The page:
How to Use DMARC
Please note that this only applies to Service Panel users who log in via service.byte.nl. This functionality isn’t available in the Control Panel yet.
Hypernode offers DMARC (Domain-based Message Authentication, Reporting and Conformance). With SPF and DKIM you indicate which mail is real and which is fake. With DMARC you then indicate what the recipient of the mail should do if it doesn’t pass the inspection.
What Is DMARC?
The DMARC record is a TXT record in the DNS. It can be described as a combination between a tightly configured SPF record and a correctly configured DKIM.
The recipient of the email checks the SPF and DKIM records. If the message does not pass this check, the DMARC record tells the mail server what to do with the email. There are three different policies (p):
None policy: with this policy, the server will not do anything with email that fails the DMARC check. The email just goes into the inbox of the receiver. This option****will not be allowed for the Thuiswinkel Waarborg keurmerk.
Quarantine policy: emails that fail the DMARC check will be put in special quarantine folders e.g. the junk or spam folder. This is the recommended policy.
Reject policy: emails that fail the DMARC check will be rejected. These messages will bounce and will not end up in any folder.
This is an example of a DMARC record:
How to Configure DMARC
Generating DMARC Record
As explained above, there are a number of settings possible with DMARC so that the receiving party knows how and what it can send to you. You can use this website to generate a DMARC record, which you can then add to your DNS.
When generating a DMARC record you need to fill in a domain and select a policy type. The different policies are described in the What Is Dmarcsection above.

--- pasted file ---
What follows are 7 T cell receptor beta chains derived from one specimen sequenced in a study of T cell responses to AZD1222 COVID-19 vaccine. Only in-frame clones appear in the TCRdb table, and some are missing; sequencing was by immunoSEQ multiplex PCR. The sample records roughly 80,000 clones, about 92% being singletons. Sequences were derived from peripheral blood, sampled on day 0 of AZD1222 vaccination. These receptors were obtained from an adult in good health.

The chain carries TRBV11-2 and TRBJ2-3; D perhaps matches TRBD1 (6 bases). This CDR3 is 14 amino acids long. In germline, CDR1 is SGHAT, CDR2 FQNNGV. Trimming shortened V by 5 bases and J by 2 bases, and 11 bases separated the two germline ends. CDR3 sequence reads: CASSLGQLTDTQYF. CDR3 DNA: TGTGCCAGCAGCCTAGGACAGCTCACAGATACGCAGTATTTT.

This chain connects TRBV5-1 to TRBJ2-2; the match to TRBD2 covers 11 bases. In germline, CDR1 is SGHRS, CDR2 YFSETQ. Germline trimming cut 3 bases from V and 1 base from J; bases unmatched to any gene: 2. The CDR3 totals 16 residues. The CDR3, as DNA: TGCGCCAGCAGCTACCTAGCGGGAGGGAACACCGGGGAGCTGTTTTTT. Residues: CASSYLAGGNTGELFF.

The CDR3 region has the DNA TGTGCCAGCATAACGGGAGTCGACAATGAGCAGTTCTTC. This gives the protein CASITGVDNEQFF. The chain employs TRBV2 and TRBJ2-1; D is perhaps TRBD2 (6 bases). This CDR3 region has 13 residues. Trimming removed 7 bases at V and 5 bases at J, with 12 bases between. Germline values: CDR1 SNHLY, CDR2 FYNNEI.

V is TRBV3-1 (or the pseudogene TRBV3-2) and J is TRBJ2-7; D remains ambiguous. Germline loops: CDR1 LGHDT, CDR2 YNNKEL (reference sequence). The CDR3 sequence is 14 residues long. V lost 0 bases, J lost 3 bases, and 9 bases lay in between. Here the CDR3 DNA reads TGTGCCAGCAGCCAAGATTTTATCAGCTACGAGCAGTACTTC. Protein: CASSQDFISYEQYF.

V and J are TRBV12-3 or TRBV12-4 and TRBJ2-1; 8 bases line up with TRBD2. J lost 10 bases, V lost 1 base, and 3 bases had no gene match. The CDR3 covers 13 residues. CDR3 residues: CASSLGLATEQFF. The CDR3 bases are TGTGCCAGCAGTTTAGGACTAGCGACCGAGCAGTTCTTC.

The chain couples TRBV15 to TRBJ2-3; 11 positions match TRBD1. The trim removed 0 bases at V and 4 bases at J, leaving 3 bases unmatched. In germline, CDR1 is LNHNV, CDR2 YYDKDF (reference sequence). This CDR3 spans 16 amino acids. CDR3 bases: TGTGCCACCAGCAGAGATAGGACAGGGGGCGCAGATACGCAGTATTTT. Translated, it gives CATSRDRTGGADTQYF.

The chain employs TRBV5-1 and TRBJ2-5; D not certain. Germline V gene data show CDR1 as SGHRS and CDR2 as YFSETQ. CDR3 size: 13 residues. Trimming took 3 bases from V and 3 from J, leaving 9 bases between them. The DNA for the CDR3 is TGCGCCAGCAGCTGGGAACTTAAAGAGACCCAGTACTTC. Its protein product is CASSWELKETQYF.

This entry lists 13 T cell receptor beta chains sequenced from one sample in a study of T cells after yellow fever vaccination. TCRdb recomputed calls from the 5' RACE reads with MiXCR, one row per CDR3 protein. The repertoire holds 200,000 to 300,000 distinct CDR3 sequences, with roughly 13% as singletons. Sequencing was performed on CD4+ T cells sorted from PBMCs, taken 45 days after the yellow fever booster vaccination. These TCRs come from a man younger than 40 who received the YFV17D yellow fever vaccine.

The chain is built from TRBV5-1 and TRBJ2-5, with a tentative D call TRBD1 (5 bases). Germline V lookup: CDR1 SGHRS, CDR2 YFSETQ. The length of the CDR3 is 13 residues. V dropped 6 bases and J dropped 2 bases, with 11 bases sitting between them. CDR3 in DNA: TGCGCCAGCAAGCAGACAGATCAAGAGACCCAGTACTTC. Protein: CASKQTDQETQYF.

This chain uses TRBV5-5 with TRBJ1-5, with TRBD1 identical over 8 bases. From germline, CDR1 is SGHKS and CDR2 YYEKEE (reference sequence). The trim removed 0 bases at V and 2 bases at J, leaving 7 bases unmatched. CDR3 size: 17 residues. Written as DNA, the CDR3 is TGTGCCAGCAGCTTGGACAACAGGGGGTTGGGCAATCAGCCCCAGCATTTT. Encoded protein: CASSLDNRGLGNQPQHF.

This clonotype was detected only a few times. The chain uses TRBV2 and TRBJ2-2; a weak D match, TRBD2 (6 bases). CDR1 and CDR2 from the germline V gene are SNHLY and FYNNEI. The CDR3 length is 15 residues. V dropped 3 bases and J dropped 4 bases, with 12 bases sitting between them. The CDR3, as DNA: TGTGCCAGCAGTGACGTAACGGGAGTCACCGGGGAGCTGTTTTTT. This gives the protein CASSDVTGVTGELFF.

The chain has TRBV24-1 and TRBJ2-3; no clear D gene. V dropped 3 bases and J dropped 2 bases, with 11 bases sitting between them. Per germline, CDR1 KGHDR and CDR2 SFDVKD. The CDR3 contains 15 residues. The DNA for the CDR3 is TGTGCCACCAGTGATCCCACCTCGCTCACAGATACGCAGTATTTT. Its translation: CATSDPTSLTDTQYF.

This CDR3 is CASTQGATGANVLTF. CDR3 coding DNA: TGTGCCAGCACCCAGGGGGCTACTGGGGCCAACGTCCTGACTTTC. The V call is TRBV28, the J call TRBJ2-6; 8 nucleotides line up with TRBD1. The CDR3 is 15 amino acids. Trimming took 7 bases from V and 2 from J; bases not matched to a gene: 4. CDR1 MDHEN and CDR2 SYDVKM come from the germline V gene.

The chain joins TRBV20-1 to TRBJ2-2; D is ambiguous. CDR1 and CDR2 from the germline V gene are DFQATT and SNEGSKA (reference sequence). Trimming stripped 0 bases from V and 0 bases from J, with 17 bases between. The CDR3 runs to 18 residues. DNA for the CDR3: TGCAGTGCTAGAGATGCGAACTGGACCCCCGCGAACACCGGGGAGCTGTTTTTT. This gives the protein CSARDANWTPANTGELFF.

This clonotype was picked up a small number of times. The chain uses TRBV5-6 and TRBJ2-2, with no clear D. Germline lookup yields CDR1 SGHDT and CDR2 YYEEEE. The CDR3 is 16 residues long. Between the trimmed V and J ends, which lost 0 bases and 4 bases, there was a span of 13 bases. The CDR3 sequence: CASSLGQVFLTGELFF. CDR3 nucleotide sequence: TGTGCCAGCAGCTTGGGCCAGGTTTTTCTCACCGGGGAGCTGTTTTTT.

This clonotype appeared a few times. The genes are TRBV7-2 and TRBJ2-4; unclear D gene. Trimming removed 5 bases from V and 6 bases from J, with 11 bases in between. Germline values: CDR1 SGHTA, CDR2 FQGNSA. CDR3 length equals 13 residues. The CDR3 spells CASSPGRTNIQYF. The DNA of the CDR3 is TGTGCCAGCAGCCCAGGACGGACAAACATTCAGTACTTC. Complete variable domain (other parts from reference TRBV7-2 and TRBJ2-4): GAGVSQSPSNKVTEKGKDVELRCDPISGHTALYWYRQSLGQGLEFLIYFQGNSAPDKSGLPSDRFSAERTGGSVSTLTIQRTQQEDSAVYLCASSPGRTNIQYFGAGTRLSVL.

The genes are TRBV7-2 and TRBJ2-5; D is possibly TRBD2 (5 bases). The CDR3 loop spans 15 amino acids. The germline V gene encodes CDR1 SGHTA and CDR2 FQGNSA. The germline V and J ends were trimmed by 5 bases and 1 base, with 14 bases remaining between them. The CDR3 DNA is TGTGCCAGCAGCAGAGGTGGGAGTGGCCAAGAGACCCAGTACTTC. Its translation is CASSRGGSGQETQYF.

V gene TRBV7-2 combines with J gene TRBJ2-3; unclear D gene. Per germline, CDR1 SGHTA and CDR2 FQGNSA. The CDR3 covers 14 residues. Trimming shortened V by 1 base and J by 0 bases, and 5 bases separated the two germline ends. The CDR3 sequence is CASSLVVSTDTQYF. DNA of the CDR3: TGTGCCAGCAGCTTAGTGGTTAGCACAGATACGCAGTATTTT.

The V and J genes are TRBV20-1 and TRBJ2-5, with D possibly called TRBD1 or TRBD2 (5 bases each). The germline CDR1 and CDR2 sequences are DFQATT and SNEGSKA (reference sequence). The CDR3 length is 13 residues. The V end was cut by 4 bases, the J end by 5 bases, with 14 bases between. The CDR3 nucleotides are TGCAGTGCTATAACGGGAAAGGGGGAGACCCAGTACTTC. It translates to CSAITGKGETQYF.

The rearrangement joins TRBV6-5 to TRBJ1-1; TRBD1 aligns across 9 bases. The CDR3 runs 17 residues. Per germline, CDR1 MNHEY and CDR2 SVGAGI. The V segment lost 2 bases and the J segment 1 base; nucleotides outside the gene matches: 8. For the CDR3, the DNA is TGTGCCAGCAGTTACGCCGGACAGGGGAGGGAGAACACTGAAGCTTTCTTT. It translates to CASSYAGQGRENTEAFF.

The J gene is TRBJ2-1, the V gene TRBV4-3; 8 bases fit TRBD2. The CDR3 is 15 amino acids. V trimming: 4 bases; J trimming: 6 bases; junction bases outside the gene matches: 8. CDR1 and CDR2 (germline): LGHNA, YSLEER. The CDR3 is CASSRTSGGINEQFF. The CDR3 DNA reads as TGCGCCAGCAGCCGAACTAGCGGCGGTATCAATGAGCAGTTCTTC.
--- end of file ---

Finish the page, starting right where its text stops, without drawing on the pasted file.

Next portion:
There are a few other DMARC options which are optional. Please note: these options are only for the experienced DMARC user.
When you’ve filled in the domain and the required policy, click Get DMARC Record. A record will be generated:
Adding DMARC Record to DNS
In the above example the DMARC record is v=DMARC1; p=quarantine. You need to add this as a TXT record to your DNS:
DMARC is active as soon as you save the record.
What Are Other DMARC Options?
Besides the policy, DMARC offers a few other options as well. These are all optional and we recommend you to only use these if you are experienced with DMARC.
Aggregate Data Reporting: Enter an email address here if you need to receive a message every other day with all emails that others have received and whether these emails are original and from you.
Forensic Data Reporting: Enter an email address here if you want to receive a message per email that didn’t pass inspection with detailed information and logs. Please note that this address may receive a ton of mail.
Failure reporting options: There are a few different options for receiving a Forensic Data Report. To use this option, you need to fill in the Forensic Data Reporting field:
0: Generate a DMARC failure report if all underlying authentication mechanisms (SPF and DKIM) fail to produce an aligned “pass” result. (default)
1: Generate a DMARC failure report if any underlying authentication mechanism (SPF or DKIM) produced something other than an aligned “pass” result. (recommended)
d: Generate a DKIM failure report if the message had a signature that failed evaluation, regardless of its alignment.
s: Generate an SPF failure report if the message failed SPF evaluation, regardless of its alignment.
DKIM identifier alignment: How strict the domain used to create the signature should match the ‘From’ header.
SPF identifier alignment: If the domain portion of the envelope from address aligns with the domain found in the header from address.
Report format: The format of the Forensic Data Report.
Apply policy: What percentage of emails need to be checked (100% is the default).
Reporting interval: How many seconds you want in between reports.
Subdomain policy: Which policy need to be used for subdomains. If empty, the same policy is used for the main- and subdomain.